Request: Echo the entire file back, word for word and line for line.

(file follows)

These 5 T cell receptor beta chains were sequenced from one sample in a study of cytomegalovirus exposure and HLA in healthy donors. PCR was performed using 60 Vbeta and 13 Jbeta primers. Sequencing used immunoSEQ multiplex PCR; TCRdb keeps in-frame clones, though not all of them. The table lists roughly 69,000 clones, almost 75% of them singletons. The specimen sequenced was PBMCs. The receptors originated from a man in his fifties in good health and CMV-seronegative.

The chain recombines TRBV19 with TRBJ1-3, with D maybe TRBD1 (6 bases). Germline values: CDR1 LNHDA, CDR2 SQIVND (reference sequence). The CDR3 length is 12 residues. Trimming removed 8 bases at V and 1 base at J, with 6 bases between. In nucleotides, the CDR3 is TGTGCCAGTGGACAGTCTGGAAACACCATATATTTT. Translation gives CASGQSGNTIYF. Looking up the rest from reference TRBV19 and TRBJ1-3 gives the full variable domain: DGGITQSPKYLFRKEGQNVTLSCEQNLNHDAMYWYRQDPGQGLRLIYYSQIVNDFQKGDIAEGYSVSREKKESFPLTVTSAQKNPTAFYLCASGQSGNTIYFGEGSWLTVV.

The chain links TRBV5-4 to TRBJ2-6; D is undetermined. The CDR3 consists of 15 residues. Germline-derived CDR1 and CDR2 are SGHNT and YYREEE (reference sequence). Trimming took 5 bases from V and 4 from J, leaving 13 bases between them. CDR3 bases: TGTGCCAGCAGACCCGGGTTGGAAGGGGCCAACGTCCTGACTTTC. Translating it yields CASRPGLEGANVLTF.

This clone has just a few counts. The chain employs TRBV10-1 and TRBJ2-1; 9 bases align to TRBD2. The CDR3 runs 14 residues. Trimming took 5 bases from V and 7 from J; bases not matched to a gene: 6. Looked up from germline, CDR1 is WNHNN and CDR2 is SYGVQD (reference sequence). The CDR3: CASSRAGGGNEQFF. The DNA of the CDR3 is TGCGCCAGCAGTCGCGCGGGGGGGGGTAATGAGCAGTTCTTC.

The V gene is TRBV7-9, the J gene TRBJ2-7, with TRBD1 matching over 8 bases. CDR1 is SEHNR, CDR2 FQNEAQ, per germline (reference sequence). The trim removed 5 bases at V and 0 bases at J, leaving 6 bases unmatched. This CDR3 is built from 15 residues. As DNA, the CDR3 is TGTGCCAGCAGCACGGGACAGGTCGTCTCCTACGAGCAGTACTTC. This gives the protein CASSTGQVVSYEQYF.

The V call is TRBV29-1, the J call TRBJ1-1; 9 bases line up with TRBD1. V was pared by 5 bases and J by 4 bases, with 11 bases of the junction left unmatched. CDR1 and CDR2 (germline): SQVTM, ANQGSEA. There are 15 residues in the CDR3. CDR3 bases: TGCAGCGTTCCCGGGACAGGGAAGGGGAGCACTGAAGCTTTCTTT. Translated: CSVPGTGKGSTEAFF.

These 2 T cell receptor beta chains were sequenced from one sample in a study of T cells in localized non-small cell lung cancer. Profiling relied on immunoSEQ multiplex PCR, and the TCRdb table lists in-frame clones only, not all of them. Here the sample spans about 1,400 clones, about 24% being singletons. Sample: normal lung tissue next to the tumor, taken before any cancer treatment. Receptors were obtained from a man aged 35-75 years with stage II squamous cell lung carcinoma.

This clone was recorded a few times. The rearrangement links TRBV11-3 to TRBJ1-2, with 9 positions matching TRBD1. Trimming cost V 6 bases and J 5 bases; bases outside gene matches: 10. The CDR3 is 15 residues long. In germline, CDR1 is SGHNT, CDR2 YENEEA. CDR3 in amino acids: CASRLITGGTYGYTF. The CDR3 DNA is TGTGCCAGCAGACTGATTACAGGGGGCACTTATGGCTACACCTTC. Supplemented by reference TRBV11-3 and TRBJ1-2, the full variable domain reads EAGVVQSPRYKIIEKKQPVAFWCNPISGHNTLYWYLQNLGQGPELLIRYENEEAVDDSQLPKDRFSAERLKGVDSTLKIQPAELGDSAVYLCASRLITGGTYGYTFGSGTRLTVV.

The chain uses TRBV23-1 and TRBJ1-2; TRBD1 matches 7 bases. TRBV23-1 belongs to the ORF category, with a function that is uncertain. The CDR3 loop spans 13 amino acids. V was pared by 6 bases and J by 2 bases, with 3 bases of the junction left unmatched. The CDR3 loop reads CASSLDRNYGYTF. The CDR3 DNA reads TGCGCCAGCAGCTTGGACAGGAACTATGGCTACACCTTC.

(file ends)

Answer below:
These 5 T cell receptor beta chains were sequenced from one sample in a study of cytomegalovirus exposure and HLA in healthy donors. PCR was performed using 60 Vbeta and 13 Jbeta primers. Sequencing used immunoSEQ multiplex PCR; TCRdb keeps in-frame clones, though not all of them. The table lists roughly 69,000 clones, almost 75% of them singletons. The specimen sequenced was PBMCs. The receptors originated from a man in his fifties in good health and CMV-seronegative.

The chain recombines TRBV19 with TRBJ1-3, with D maybe TRBD1 (6 bases). Germline values: CDR1 LNHDA, CDR2 SQIVND (reference sequence). The CDR3 length is 12 residues. Trimming removed 8 bases at V and 1 base at J, with 6 bases between. In nucleotides, the CDR3 is TGTGCCAGTGGACAGTCTGGAAACACCATATATTTT. Translation gives CASGQSGNTIYF. Looking up the rest from reference TRBV19 and TRBJ1-3 gives the full variable domain: DGGITQSPKYLFRKEGQNVTLSCEQNLNHDAMYWYRQDPGQGLRLIYYSQIVNDFQKGDIAEGYSVSREKKESFPLTVTSAQKNPTAFYLCASGQSGNTIYFGEGSWLTVV.

The chain links TRBV5-4 to TRBJ2-6; D is undetermined. The CDR3 consists of 15 residues. Germline-derived CDR1 and CDR2 are SGHNT and YYREEE (reference sequence). Trimming took 5 bases from V and 4 from J, leaving 13 bases between them. CDR3 bases: TGTGCCAGCAGACCCGGGTTGGAAGGGGCCAACGTCCTGACTTTC. Translating it yields CASRPGLEGANVLTF.

This clone has just a few counts. The chain employs TRBV10-1 and TRBJ2-1; 9 bases align to TRBD2. The CDR3 runs 14 residues. Trimming took 5 bases from V and 7 from J; bases not matched to a gene: 6. Looked up from germline, CDR1 is WNHNN and CDR2 is SYGVQD (reference sequence). The CDR3: CASSRAGGGNEQFF. The DNA of the CDR3 is TGCGCCAGCAGTCGCGCGGGGGGGGGTAATGAGCAGTTCTTC.

The V gene is TRBV7-9, the J gene TRBJ2-7, with TRBD1 matching over 8 bases. CDR1 is SEHNR, CDR2 FQNEAQ, per germline (reference sequence). The trim removed 5 bases at V and 0 bases at J, leaving 6 bases unmatched. This CDR3 is built from 15 residues. As DNA, the CDR3 is TGTGCCAGCAGCACGGGACAGGTCGTCTCCTACGAGCAGTACTTC. This gives the protein CASSTGQVVSYEQYF.

The V call is TRBV29-1, the J call TRBJ1-1; 9 bases line up with TRBD1. V was pared by 5 bases and J by 4 bases, with 11 bases of the junction left unmatched. CDR1 and CDR2 (germline): SQVTM, ANQGSEA. There are 15 residues in the CDR3. CDR3 bases: TGCAGCGTTCCCGGGACAGGGAAGGGGAGCACTGAAGCTTTCTTT. Translated: CSVPGTGKGSTEAFF.

These 2 T cell receptor beta chains were sequenced from one sample in a study of T cells in localized non-small cell lung cancer. Profiling relied on immunoSEQ multiplex PCR, and the TCRdb table lists in-frame clones only, not all of them. Here the sample spans about 1,400 clones, about 24% being singletons. Sample: normal lung tissue next to the tumor, taken before any cancer treatment. Receptors were obtained from a man aged 35-75 years with stage II squamous cell lung carcinoma.

This clone was recorded a few times. The rearrangement links TRBV11-3 to TRBJ1-2, with 9 positions matching TRBD1. Trimming cost V 6 bases and J 5 bases; bases outside gene matches: 10. The CDR3 is 15 residues long. In germline, CDR1 is SGHNT, CDR2 YENEEA. CDR3 in amino acids: CASRLITGGTYGYTF. The CDR3 DNA is TGTGCCAGCAGACTGATTACAGGGGGCACTTATGGCTACACCTTC. Supplemented by reference TRBV11-3 and TRBJ1-2, the full variable domain reads EAGVVQSPRYKIIEKKQPVAFWCNPISGHNTLYWYLQNLGQGPELLIRYENEEAVDDSQLPKDRFSAERLKGVDSTLKIQPAELGDSAVYLCASRLITGGTYGYTFGSGTRLTVV.

The chain uses TRBV23-1 and TRBJ1-2; TRBD1 matches 7 bases. TRBV23-1 belongs to the ORF category, with a function that is uncertain. The CDR3 loop spans 13 amino acids. V was pared by 6 bases and J by 2 bases, with 3 bases of the junction left unmatched. The CDR3 loop reads CASSLDRNYGYTF. The CDR3 DNA reads TGCGCCAGCAGCTTGGACAGGAACTATGGCTACACCTTC.